Παρασκευή, 9 Σεπτεμβρίου 2016

Oldest known book of the Americas points to how Mayans precisely recorded the movement of Venus


Dresden Codex. Credit: NOVA/PBSDresden Codex. Credit: NOVA/PBS
The Dresden Codex (also known as the Codex Dresdensis) is a Maya codex from the pre-Columbian era of 11th-12th century; and as such is considered as a copy of an older, original document that was possibly compiled in 8th century AD. In spite of the ‘derivative’ feature, the Dresden Codex is the oldest book written in the Americas known to historians, with its fascinating content of astronomical tables, including the Lunar Series and Venus table. Pertaining to the latter mentioned part, while the Venus table has intrigued researchers and historians over the years, the scope of its analysis has been mostly limited to numerology denominations. But this time around, researcher Gerardo Aldana, a professor of anthropology at UC Santa Barbara, has made a new case for the table, and his study links the astronomical and historical attributes of the Venus table that were possibly achieved by an early Maya scientist. In essence, the table might have alluded to an incredible astronomical discovery related to Venus more than a thousand years ago.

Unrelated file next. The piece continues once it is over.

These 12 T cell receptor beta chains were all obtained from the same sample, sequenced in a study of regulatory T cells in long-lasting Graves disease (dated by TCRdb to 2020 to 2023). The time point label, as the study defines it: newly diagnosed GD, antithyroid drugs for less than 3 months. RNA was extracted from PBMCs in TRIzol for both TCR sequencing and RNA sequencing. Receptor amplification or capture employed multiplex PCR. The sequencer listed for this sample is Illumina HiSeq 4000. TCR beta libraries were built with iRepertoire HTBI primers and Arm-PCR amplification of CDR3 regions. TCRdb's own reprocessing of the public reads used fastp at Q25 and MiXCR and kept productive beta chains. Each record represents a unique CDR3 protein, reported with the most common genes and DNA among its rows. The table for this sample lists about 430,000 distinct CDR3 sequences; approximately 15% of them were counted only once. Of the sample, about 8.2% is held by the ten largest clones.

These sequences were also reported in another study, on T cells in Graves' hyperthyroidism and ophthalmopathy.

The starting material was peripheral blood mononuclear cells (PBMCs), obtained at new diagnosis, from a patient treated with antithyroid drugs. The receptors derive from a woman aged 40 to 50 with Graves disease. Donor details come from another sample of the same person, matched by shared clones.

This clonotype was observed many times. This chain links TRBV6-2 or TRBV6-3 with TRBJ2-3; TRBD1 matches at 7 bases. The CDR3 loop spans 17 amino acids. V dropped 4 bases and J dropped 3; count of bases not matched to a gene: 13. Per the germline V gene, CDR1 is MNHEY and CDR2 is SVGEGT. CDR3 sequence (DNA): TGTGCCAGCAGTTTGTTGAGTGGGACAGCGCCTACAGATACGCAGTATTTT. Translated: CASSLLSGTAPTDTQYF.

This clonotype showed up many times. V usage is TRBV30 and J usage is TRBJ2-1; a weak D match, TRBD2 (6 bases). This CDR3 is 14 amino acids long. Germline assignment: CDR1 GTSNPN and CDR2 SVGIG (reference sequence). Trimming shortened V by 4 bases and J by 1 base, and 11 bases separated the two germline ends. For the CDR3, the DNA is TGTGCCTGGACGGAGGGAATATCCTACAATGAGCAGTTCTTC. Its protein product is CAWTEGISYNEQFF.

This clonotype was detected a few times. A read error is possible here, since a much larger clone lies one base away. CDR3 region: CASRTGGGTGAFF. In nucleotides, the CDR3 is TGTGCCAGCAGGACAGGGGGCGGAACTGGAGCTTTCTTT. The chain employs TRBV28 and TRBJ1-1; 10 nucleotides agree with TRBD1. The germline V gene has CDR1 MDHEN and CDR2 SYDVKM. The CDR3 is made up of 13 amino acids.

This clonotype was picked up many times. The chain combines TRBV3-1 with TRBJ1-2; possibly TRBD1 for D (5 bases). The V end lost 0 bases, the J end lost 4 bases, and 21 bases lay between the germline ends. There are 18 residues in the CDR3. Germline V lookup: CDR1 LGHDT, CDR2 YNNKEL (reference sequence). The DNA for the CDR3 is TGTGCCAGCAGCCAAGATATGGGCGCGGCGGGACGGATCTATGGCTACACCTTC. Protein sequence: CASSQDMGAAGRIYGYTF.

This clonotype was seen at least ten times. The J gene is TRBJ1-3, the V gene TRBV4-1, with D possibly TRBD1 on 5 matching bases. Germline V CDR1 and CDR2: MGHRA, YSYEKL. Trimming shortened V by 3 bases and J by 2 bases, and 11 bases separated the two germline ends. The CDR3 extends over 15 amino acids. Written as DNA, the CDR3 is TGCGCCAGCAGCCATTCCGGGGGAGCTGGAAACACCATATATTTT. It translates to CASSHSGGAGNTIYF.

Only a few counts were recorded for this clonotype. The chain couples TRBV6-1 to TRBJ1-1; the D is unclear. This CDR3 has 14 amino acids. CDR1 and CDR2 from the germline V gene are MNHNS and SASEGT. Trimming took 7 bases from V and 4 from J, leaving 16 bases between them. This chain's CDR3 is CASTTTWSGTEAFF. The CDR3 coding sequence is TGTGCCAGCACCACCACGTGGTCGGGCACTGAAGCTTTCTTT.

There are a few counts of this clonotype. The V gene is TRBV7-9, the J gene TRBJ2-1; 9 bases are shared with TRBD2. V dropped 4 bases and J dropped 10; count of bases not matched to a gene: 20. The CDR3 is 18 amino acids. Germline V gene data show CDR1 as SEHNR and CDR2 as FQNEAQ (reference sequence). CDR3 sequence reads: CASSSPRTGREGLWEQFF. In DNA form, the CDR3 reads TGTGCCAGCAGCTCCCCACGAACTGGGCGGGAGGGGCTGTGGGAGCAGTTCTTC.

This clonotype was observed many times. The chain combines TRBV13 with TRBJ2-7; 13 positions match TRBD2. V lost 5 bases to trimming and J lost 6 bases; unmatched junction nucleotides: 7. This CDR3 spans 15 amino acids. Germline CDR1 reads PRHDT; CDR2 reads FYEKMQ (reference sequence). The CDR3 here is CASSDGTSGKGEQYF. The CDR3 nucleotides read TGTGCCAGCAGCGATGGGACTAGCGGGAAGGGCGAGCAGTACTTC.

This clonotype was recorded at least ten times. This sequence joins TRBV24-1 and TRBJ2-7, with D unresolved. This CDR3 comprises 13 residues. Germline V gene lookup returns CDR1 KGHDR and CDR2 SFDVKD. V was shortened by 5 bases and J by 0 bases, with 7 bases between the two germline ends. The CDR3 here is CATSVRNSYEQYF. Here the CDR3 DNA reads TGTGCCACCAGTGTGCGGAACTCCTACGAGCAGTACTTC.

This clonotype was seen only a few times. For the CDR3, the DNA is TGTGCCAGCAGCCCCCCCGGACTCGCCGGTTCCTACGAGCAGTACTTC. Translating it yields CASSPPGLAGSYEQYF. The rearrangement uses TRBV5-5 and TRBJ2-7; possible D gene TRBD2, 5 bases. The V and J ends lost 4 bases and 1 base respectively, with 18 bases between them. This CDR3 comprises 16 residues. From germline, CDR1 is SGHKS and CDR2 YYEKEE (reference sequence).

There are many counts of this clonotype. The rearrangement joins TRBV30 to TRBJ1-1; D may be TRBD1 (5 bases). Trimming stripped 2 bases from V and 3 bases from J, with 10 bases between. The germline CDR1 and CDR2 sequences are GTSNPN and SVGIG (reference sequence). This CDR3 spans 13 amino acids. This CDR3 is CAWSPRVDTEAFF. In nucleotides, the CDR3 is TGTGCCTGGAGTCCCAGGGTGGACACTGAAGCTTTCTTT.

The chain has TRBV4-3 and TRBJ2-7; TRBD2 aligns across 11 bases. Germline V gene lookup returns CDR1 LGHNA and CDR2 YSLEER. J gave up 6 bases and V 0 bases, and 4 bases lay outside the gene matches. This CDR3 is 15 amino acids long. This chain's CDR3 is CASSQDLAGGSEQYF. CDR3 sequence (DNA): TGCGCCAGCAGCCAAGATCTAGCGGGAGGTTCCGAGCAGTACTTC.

To that end, Aldana made use of epigraphy (study of hieroglyphics) combined with archaeology and astronomical records, and this ambit hints at how a correction in the ancient text relates to to the movements of Venus. The equation was probably made during the period between 8th-10th century (also known as Terminal Classic period) in the Mayan city of Chich’en Itza, (possibly) under the patronage of K’ak’ U Pakal K’awiil, the ruler/high-ranking official of the settlement. Aldana has this to say about the scribe who made this change in the Venus table –